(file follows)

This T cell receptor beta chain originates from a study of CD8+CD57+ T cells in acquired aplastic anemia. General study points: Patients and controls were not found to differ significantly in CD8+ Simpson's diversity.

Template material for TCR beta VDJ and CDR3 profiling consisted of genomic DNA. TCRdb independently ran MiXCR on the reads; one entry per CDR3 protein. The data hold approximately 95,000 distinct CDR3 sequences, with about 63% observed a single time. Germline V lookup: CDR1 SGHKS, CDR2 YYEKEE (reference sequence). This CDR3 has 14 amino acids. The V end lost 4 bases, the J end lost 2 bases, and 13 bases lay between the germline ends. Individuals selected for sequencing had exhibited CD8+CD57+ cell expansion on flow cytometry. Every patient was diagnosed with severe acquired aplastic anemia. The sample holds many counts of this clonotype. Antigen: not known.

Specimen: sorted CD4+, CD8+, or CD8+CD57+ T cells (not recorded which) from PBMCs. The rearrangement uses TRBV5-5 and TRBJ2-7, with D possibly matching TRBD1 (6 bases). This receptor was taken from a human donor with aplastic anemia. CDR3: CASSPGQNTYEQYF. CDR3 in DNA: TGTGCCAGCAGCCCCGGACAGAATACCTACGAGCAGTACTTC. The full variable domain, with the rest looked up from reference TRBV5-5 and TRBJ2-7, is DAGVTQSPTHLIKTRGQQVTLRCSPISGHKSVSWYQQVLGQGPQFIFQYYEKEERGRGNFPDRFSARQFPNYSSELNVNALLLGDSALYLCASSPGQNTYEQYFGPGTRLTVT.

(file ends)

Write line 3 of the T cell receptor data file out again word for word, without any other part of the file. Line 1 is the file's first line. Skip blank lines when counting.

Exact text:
Specimen: sorted CD4+, CD8+, or CD8+CD57+ T cells (not recorded which) from PBMCs. The rearrangement uses TRBV5-5 and TRBJ2-7, with D possibly matching TRBD1 (6 bases). This receptor was taken from a human donor with aplastic anemia. CDR3: CASSPGQNTYEQYF. CDR3 in DNA: TGTGCCAGCAGCCCCGGACAGAATACCTACGAGCAGTACTTC. The full variable domain, with the rest looked up from reference TRBV5-5 and TRBJ2-7, is DAGVTQSPTHLIKTRGQQVTLRCSPISGHKSVSWYQQVLGQGPQFIFQYYEKEERGRGNFPDRFSARQFPNYSSELNVNALLLGDSALYLCASSPGQNTYEQYFGPGTRLTVT.